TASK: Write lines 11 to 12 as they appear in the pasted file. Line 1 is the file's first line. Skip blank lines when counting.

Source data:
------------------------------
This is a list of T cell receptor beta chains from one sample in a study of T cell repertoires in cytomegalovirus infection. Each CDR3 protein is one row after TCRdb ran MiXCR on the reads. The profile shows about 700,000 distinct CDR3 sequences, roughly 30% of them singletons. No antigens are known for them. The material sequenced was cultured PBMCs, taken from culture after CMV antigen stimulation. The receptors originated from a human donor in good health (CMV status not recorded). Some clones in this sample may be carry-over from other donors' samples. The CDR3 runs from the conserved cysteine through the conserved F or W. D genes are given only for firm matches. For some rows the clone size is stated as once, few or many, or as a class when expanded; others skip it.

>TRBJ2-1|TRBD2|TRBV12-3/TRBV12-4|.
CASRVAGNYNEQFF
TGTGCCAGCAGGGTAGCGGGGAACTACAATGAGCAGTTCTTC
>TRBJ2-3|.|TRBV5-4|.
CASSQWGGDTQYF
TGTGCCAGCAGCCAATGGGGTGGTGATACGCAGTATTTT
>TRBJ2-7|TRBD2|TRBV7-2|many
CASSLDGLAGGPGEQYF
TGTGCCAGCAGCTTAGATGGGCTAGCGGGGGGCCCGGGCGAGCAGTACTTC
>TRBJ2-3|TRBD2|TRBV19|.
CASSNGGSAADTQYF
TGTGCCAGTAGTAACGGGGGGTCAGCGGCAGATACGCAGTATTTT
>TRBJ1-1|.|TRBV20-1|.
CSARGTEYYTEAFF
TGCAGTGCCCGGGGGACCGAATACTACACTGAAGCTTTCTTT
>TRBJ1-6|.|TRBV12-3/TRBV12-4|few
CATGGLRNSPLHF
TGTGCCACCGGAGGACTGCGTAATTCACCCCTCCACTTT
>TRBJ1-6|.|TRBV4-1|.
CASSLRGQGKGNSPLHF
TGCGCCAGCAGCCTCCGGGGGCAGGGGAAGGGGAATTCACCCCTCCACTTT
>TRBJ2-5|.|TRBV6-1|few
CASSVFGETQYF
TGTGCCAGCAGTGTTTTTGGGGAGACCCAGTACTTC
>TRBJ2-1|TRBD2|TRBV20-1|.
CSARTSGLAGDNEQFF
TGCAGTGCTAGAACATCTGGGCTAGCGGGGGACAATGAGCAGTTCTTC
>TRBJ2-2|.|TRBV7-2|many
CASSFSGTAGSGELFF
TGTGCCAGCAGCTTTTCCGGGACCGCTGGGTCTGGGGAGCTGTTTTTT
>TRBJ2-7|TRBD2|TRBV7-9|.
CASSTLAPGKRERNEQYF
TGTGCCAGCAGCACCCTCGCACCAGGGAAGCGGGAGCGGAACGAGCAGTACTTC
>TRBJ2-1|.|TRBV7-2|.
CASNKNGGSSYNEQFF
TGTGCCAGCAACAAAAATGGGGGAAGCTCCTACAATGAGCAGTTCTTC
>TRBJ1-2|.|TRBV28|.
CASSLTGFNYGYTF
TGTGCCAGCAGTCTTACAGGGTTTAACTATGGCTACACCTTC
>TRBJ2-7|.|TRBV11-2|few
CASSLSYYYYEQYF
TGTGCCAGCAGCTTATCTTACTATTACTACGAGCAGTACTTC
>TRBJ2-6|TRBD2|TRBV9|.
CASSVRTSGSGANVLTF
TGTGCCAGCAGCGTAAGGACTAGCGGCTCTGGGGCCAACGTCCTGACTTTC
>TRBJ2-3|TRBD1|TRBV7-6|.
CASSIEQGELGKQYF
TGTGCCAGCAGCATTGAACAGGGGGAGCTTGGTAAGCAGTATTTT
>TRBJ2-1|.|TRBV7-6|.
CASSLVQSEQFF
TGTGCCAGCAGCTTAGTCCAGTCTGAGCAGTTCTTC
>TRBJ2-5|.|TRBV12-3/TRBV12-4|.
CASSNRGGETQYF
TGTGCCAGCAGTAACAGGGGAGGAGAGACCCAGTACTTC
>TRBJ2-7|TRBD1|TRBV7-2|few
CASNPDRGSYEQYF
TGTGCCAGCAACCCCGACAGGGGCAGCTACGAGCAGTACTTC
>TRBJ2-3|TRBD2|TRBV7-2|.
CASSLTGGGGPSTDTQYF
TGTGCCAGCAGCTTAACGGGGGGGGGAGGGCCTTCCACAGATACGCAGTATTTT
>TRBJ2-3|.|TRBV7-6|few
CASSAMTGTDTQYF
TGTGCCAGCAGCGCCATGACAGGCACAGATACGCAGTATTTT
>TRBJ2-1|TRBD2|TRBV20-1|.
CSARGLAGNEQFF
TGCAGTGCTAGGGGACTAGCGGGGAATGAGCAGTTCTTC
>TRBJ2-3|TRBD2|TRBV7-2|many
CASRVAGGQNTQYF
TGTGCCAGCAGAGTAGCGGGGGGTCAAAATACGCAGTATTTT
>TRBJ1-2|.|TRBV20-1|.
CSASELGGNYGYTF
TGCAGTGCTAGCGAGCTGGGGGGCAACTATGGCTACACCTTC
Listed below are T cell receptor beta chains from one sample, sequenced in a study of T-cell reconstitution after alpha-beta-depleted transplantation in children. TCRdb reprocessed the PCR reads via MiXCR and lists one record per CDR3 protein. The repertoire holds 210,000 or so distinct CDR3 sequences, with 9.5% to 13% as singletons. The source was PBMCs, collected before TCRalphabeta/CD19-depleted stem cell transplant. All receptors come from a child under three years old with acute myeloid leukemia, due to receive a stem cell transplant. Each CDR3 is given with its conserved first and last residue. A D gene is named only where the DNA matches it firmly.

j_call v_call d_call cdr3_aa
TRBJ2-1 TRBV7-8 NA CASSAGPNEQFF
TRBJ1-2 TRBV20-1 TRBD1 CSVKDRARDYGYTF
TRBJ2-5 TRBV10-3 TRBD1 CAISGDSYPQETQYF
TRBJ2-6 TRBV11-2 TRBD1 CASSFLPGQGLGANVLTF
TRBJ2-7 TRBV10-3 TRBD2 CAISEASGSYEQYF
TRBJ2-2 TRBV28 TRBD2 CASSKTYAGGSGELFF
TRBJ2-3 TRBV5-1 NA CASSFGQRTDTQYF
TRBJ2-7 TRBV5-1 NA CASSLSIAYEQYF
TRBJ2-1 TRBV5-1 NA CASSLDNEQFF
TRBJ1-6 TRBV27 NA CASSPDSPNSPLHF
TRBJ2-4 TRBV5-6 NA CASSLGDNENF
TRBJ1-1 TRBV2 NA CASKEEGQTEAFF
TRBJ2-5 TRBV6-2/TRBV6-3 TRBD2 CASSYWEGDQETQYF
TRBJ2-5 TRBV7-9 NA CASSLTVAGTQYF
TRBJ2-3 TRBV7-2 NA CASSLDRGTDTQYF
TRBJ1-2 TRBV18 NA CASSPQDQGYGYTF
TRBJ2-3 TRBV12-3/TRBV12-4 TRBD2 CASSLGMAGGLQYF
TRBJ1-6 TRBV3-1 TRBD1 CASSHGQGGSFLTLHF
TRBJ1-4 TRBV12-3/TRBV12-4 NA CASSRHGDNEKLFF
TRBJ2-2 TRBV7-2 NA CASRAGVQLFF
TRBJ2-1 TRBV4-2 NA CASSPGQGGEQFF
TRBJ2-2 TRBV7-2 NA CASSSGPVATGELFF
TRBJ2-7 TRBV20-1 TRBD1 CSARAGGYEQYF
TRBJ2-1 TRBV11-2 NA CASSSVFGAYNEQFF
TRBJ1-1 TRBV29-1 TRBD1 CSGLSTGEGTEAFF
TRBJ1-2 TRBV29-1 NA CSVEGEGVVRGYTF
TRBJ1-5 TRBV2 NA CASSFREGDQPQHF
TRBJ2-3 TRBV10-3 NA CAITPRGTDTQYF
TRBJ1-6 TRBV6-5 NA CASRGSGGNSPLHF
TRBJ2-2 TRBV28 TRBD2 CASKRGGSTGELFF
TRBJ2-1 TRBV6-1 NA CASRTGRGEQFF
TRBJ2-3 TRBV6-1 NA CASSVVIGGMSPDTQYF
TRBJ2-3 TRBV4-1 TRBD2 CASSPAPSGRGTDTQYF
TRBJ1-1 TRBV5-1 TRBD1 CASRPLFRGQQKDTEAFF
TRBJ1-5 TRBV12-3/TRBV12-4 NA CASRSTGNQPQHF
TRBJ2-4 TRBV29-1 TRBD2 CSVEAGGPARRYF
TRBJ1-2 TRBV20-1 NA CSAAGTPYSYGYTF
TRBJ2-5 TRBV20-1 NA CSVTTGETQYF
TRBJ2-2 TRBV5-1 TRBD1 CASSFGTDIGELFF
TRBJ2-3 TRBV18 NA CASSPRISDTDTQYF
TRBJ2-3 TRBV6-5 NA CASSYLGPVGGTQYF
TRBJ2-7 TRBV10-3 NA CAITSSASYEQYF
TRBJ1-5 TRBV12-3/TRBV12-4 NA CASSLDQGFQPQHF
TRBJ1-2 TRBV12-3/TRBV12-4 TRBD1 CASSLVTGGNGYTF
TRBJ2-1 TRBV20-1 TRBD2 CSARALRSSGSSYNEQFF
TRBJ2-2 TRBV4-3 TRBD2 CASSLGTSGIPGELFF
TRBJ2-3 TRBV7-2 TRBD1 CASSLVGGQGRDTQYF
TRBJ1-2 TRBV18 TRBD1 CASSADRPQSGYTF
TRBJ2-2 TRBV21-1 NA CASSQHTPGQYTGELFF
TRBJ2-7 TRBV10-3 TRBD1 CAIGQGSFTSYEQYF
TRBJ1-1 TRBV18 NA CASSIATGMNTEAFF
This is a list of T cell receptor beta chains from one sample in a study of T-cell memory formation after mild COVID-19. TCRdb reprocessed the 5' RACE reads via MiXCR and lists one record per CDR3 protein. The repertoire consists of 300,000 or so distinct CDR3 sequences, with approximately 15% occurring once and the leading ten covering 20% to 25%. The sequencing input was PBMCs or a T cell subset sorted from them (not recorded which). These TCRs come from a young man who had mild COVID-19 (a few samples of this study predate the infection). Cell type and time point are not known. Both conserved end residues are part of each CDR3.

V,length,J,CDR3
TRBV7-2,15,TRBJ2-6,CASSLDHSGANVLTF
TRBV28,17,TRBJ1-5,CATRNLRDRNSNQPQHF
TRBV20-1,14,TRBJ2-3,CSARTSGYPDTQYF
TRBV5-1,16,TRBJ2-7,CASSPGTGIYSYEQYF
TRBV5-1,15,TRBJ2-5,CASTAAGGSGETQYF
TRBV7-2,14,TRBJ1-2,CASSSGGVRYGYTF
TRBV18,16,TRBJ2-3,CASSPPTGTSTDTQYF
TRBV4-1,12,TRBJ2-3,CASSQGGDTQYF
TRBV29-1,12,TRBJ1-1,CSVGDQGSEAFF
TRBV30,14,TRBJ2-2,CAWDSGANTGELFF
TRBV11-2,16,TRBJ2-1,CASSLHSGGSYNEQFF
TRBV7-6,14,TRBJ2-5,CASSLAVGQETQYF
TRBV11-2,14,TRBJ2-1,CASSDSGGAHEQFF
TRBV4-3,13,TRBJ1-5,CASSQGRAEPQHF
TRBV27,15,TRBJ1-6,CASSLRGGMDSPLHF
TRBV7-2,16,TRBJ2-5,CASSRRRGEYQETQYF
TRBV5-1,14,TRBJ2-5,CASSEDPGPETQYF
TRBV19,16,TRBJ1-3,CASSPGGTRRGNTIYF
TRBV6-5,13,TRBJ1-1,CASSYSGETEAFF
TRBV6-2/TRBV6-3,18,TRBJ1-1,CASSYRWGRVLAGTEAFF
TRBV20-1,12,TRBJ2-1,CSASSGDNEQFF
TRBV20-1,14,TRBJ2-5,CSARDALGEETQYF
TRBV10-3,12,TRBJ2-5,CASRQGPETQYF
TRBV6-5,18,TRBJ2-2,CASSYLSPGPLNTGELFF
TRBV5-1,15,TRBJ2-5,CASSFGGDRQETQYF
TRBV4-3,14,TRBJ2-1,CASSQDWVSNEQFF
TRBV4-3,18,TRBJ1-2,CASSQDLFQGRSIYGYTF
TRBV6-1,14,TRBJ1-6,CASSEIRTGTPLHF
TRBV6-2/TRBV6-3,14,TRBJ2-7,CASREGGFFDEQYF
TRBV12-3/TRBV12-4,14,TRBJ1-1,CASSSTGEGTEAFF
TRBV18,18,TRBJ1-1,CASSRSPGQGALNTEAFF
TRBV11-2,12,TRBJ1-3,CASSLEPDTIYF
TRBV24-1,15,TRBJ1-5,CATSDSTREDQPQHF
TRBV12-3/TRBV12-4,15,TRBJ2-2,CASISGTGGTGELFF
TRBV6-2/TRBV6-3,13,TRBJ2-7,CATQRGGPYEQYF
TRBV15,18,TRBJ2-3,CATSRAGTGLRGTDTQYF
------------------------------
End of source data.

>TRBJ2-3|TRBD2|TRBV19|.
CASSNGGSAADTQYF